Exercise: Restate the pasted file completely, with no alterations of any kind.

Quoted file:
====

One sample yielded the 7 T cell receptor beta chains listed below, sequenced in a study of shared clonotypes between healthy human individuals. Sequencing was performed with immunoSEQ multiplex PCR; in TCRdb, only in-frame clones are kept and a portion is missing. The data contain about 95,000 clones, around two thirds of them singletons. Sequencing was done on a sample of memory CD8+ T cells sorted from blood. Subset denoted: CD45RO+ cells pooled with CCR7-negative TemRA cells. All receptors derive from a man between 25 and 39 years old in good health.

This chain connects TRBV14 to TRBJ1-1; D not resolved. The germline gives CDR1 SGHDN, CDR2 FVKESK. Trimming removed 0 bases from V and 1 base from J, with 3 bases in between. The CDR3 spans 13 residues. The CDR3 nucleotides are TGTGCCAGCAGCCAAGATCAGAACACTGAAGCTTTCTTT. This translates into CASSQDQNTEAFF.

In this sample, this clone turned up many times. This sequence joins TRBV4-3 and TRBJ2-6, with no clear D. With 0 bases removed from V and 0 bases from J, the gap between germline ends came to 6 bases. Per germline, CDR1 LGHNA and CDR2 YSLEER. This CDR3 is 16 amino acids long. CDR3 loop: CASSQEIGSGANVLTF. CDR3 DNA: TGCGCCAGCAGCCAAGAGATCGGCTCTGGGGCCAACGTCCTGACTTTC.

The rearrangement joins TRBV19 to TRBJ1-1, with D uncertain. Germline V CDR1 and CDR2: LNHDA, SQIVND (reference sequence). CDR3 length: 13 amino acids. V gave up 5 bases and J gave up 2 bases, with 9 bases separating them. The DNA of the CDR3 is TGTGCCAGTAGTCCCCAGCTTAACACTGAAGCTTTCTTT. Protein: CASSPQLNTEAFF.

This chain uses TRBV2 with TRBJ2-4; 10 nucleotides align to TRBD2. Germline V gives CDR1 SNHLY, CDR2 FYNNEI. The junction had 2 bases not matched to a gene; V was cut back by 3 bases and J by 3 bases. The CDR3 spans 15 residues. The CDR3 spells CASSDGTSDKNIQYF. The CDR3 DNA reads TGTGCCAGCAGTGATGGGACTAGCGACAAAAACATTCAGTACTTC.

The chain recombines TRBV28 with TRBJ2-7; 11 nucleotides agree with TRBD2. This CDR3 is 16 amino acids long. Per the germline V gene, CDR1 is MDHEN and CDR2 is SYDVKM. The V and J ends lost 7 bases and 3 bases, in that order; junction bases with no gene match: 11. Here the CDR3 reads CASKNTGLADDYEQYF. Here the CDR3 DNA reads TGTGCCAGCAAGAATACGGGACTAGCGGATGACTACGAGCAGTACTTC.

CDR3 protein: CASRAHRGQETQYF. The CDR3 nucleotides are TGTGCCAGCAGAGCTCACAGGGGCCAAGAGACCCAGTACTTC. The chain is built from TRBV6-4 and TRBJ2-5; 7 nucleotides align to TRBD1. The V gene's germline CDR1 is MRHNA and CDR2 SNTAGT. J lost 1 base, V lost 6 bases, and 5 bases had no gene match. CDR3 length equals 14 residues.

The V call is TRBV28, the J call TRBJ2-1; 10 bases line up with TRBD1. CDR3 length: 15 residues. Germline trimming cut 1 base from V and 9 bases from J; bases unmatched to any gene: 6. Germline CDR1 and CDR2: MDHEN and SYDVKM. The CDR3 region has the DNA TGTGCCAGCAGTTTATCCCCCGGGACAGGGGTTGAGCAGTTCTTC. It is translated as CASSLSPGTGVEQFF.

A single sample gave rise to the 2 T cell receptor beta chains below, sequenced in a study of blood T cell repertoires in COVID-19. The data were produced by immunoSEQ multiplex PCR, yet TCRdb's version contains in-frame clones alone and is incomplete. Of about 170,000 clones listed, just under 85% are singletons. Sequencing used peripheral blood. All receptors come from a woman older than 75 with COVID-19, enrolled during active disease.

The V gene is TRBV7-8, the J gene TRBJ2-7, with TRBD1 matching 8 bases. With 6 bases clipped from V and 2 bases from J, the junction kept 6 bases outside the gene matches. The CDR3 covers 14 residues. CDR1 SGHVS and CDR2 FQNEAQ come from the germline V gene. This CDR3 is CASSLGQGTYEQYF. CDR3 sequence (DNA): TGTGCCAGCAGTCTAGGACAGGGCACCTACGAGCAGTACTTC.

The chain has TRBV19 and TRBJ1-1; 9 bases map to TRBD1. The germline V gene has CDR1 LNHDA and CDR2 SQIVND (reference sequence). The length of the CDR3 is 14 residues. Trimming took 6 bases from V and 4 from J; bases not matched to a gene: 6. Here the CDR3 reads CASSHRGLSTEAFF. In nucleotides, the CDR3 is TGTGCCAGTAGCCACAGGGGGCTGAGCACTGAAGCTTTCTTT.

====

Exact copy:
One sample yielded the 7 T cell receptor beta chains listed below, sequenced in a study of shared clonotypes between healthy human individuals. Sequencing was performed with immunoSEQ multiplex PCR; in TCRdb, only in-frame clones are kept and a portion is missing. The data contain about 95,000 clones, around two thirds of them singletons. Sequencing was done on a sample of memory CD8+ T cells sorted from blood. Subset denoted: CD45RO+ cells pooled with CCR7-negative TemRA cells. All receptors derive from a man between 25 and 39 years old in good health.

This chain connects TRBV14 to TRBJ1-1; D not resolved. The germline gives CDR1 SGHDN, CDR2 FVKESK. Trimming removed 0 bases from V and 1 base from J, with 3 bases in between. The CDR3 spans 13 residues. The CDR3 nucleotides are TGTGCCAGCAGCCAAGATCAGAACACTGAAGCTTTCTTT. This translates into CASSQDQNTEAFF.

In this sample, this clone turned up many times. This sequence joins TRBV4-3 and TRBJ2-6, with no clear D. With 0 bases removed from V and 0 bases from J, the gap between germline ends came to 6 bases. Per germline, CDR1 LGHNA and CDR2 YSLEER. This CDR3 is 16 amino acids long. CDR3 loop: CASSQEIGSGANVLTF. CDR3 DNA: TGCGCCAGCAGCCAAGAGATCGGCTCTGGGGCCAACGTCCTGACTTTC.

The rearrangement joins TRBV19 to TRBJ1-1, with D uncertain. Germline V CDR1 and CDR2: LNHDA, SQIVND (reference sequence). CDR3 length: 13 amino acids. V gave up 5 bases and J gave up 2 bases, with 9 bases separating them. The DNA of the CDR3 is TGTGCCAGTAGTCCCCAGCTTAACACTGAAGCTTTCTTT. Protein: CASSPQLNTEAFF.

This chain uses TRBV2 with TRBJ2-4; 10 nucleotides align to TRBD2. Germline V gives CDR1 SNHLY, CDR2 FYNNEI. The junction had 2 bases not matched to a gene; V was cut back by 3 bases and J by 3 bases. The CDR3 spans 15 residues. The CDR3 spells CASSDGTSDKNIQYF. The CDR3 DNA reads TGTGCCAGCAGTGATGGGACTAGCGACAAAAACATTCAGTACTTC.

The chain recombines TRBV28 with TRBJ2-7; 11 nucleotides agree with TRBD2. This CDR3 is 16 amino acids long. Per the germline V gene, CDR1 is MDHEN and CDR2 is SYDVKM. The V and J ends lost 7 bases and 3 bases, in that order; junction bases with no gene match: 11. Here the CDR3 reads CASKNTGLADDYEQYF. Here the CDR3 DNA reads TGTGCCAGCAAGAATACGGGACTAGCGGATGACTACGAGCAGTACTTC.

CDR3 protein: CASRAHRGQETQYF. The CDR3 nucleotides are TGTGCCAGCAGAGCTCACAGGGGCCAAGAGACCCAGTACTTC. The chain is built from TRBV6-4 and TRBJ2-5; 7 nucleotides align to TRBD1. The V gene's germline CDR1 is MRHNA and CDR2 SNTAGT. J lost 1 base, V lost 6 bases, and 5 bases had no gene match. CDR3 length equals 14 residues.

The V call is TRBV28, the J call TRBJ2-1; 10 bases line up with TRBD1. CDR3 length: 15 residues. Germline trimming cut 1 base from V and 9 bases from J; bases unmatched to any gene: 6. Germline CDR1 and CDR2: MDHEN and SYDVKM. The CDR3 region has the DNA TGTGCCAGCAGTTTATCCCCCGGGACAGGGGTTGAGCAGTTCTTC. It is translated as CASSLSPGTGVEQFF.

A single sample gave rise to the 2 T cell receptor beta chains below, sequenced in a study of blood T cell repertoires in COVID-19. The data were produced by immunoSEQ multiplex PCR, yet TCRdb's version contains in-frame clones alone and is incomplete. Of about 170,000 clones listed, just under 85% are singletons. Sequencing used peripheral blood. All receptors come from a woman older than 75 with COVID-19, enrolled during active disease.

The V gene is TRBV7-8, the J gene TRBJ2-7, with TRBD1 matching 8 bases. With 6 bases clipped from V and 2 bases from J, the junction kept 6 bases outside the gene matches. The CDR3 covers 14 residues. CDR1 SGHVS and CDR2 FQNEAQ come from the germline V gene. This CDR3 is CASSLGQGTYEQYF. CDR3 sequence (DNA): TGTGCCAGCAGTCTAGGACAGGGCACCTACGAGCAGTACTTC.

The chain has TRBV19 and TRBJ1-1; 9 bases map to TRBD1. The germline V gene has CDR1 LNHDA and CDR2 SQIVND (reference sequence). The length of the CDR3 is 14 residues. Trimming took 6 bases from V and 4 from J; bases not matched to a gene: 6. Here the CDR3 reads CASSHRGLSTEAFF. In nucleotides, the CDR3 is TGTGCCAGTAGCCACAGGGGGCTGAGCACTGAAGCTTTCTTT.